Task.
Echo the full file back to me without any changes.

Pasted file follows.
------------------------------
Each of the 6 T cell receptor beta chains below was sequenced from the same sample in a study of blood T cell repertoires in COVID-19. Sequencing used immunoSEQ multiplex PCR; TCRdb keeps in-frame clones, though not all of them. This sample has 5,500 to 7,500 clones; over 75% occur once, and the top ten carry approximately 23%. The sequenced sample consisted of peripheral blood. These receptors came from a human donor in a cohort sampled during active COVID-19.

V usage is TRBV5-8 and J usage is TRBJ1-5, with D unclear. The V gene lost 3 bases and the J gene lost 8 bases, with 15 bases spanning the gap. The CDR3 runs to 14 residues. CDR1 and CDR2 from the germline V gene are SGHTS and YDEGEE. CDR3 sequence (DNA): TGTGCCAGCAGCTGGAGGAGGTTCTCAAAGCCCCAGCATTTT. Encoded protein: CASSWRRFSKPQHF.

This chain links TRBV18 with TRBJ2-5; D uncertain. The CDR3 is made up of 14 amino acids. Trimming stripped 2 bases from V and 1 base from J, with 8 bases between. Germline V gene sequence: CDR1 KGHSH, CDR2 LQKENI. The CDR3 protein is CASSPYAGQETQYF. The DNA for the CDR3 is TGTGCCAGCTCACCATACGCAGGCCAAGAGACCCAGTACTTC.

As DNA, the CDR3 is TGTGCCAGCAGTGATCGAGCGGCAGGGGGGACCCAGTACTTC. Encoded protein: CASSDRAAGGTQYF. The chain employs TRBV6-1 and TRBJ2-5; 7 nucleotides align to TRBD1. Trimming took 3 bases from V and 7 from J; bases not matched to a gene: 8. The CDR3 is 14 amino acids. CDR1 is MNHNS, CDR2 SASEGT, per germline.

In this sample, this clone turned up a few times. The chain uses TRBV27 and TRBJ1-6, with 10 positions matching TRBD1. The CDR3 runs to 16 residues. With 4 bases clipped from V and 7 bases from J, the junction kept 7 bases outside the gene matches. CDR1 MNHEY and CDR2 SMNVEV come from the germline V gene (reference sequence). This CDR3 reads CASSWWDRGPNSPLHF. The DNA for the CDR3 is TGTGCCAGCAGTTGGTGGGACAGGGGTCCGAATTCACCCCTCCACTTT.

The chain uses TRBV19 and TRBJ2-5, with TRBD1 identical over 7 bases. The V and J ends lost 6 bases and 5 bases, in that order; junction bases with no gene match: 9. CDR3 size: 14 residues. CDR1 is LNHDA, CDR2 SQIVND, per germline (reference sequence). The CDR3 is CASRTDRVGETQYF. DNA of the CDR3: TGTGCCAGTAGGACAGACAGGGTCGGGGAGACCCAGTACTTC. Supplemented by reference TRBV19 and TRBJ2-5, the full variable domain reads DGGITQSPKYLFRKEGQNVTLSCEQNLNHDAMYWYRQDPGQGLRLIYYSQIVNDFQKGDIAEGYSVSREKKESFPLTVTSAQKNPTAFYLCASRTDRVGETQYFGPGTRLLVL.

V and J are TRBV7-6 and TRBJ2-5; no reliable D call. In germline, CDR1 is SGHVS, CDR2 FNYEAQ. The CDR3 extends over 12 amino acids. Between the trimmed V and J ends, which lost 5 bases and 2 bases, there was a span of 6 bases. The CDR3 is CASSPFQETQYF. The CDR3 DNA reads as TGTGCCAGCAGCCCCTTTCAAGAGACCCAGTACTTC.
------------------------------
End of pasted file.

Each of the 6 T cell receptor beta chains below was sequenced from the same sample in a study of blood T cell repertoires in COVID-19. Sequencing used immunoSEQ multiplex PCR; TCRdb keeps in-frame clones, though not all of them. This sample has 5,500 to 7,500 clones; over 75% occur once, and the top ten carry approximately 23%. The sequenced sample consisted of peripheral blood. These receptors came from a human donor in a cohort sampled during active COVID-19.

V usage is TRBV5-8 and J usage is TRBJ1-5, with D unclear. The V gene lost 3 bases and the J gene lost 8 bases, with 15 bases spanning the gap. The CDR3 runs to 14 residues. CDR1 and CDR2 from the germline V gene are SGHTS and YDEGEE. CDR3 sequence (DNA): TGTGCCAGCAGCTGGAGGAGGTTCTCAAAGCCCCAGCATTTT. Encoded protein: CASSWRRFSKPQHF.

This chain links TRBV18 with TRBJ2-5; D uncertain. The CDR3 is made up of 14 amino acids. Trimming stripped 2 bases from V and 1 base from J, with 8 bases between. Germline V gene sequence: CDR1 KGHSH, CDR2 LQKENI. The CDR3 protein is CASSPYAGQETQYF. The DNA for the CDR3 is TGTGCCAGCTCACCATACGCAGGCCAAGAGACCCAGTACTTC.

As DNA, the CDR3 is TGTGCCAGCAGTGATCGAGCGGCAGGGGGGACCCAGTACTTC. Encoded protein: CASSDRAAGGTQYF. The chain employs TRBV6-1 and TRBJ2-5; 7 nucleotides align to TRBD1. Trimming took 3 bases from V and 7 from J; bases not matched to a gene: 8. The CDR3 is 14 amino acids. CDR1 is MNHNS, CDR2 SASEGT, per germline.

In this sample, this clone turned up a few times. The chain uses TRBV27 and TRBJ1-6, with 10 positions matching TRBD1. The CDR3 runs to 16 residues. With 4 bases clipped from V and 7 bases from J, the junction kept 7 bases outside the gene matches. CDR1 MNHEY and CDR2 SMNVEV come from the germline V gene (reference sequence). This CDR3 reads CASSWWDRGPNSPLHF. The DNA for the CDR3 is TGTGCCAGCAGTTGGTGGGACAGGGGTCCGAATTCACCCCTCCACTTT.

The chain uses TRBV19 and TRBJ2-5, with TRBD1 identical over 7 bases. The V and J ends lost 6 bases and 5 bases, in that order; junction bases with no gene match: 9. CDR3 size: 14 residues. CDR1 is LNHDA, CDR2 SQIVND, per germline (reference sequence). The CDR3 is CASRTDRVGETQYF. DNA of the CDR3: TGTGCCAGTAGGACAGACAGGGTCGGGGAGACCCAGTACTTC. Supplemented by reference TRBV19 and TRBJ2-5, the full variable domain reads DGGITQSPKYLFRKEGQNVTLSCEQNLNHDAMYWYRQDPGQGLRLIYYSQIVNDFQKGDIAEGYSVSREKKESFPLTVTSAQKNPTAFYLCASRTDRVGETQYFGPGTRLLVL.

V and J are TRBV7-6 and TRBJ2-5; no reliable D call. In germline, CDR1 is SGHVS, CDR2 FNYEAQ. The CDR3 extends over 12 amino acids. Between the trimmed V and J ends, which lost 5 bases and 2 bases, there was a span of 6 bases. The CDR3 is CASSPFQETQYF. The CDR3 DNA reads as TGTGCCAGCAGCCCCTTTCAAGAGACCCAGTACTTC.